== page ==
Once again, the support is moving faster than I can update! Thank you all for your support in getting this to 4,000 supporters! I never imagined it would get this high. Please continue to share with family and friends to give this a shot at becoming a real set. For this update, I wanted to do a couple things, both historical and fun:
Launch Pad Display Stand
The first is to give the Shuttle a way to be displayed. This is a concept and I’m not sure if it would be a part of the final set or not. A lot of people have asked for a full launch pad and tower, but Lego Ideas caps the pieces at 3000 max. So I think this is a compromise:
Historical First Launch
The second thing is to have a little fun and show a little history. The first Space Shuttle launch, mission STS-1, took place 36 years ago on April 12, 1981. Just for fun, I wanted to see what this model would look like in the colors of the first launch:
The third thing I wanted to do is to give back a little something to all the supporters. When the astronauts would head to the launch pad, they would ride in an Airstream motorhome, nicknamed the “Astrovan”. Here’s the plan showing how to build it:
Thank you all again! Please remember to share with friends and family!
2500 and Upward!
What an incredible day! Your support has blown me away. I had planned a small update if we reached 1000, but we've gone well past that and are 1/4 the way towards our goal. Thank you all again. Please continue to share with friends and family to make this a reality.
For this update I wanted to show what the crew compartment might look like with the microfigures. Here is a full crew complement of 7 shuttle crew members: 4 on the flight deck and 3 on the mid deck (two in spacewalking suits). The flight deck has control panels and the mid deck has access to the cargo bay.
Also, even though this is presented as the Endeavour, there are some who would want to be able to change it to a different shuttle name. Of course there would have to be several other decals than I'm showing for accuracy, but this is just a quick idea of how you might change the name.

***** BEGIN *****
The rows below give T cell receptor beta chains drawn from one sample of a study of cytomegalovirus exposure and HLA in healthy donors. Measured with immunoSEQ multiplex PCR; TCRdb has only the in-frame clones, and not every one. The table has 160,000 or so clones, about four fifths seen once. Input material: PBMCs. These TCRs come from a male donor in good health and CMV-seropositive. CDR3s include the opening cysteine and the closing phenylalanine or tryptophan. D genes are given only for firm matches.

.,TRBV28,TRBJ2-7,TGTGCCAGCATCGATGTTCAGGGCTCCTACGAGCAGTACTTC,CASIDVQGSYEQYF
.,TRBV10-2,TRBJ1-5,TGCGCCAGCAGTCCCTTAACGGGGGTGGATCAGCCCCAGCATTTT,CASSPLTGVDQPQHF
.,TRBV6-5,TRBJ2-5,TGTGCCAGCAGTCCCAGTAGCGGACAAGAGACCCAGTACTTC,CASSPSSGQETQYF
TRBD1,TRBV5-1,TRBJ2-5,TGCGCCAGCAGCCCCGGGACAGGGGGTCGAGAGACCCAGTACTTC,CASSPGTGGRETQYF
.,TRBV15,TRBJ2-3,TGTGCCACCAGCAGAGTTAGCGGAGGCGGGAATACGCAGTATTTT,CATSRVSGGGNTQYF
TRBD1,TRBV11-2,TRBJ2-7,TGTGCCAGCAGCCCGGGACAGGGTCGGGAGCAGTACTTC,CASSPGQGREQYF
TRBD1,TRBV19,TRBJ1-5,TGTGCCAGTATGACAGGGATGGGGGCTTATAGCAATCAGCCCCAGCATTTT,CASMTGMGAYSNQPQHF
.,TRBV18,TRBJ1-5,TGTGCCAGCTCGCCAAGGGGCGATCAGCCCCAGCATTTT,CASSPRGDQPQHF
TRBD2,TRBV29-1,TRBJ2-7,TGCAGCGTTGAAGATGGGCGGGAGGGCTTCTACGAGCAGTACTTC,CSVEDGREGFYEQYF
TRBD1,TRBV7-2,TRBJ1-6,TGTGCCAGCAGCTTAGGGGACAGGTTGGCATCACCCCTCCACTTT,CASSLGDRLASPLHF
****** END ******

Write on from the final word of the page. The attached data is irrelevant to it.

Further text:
Hope these are helpful updates. Thank you again for your support!
500 and "Popular This Week"!
Your support has been overwhelming! We've now made it to the "Popular This Week" Page with over 500 supporters! Thank you!
In my description I mentioned that one of the reasons I want this set to become a reality is because in 2019 the California Science Center plans to display Space Shuttle Endeavour in its vertical full stack position, including External Tank and Solid Rocket Boosters, as if ready for liftoff. It will be impressive! Here’s a great article talking about the Solid Rocket Boosters and the Samuel Oschin Air and Space Center museum project:
Also, I’ve been getting questions about the size of the set relative to the recent Lego Saturn V. I’ve added an image which shows the proportions relative to it.
Climbing past 300!
I didn't even have time to mark 200 by the time we reached 300! Thanks again for your support, everyone! Please let others know about this if you want it to become reality :)
We have liftoff!
Thank you to everyone for getting this to 100 supporters and giving it extra time to reach orbit!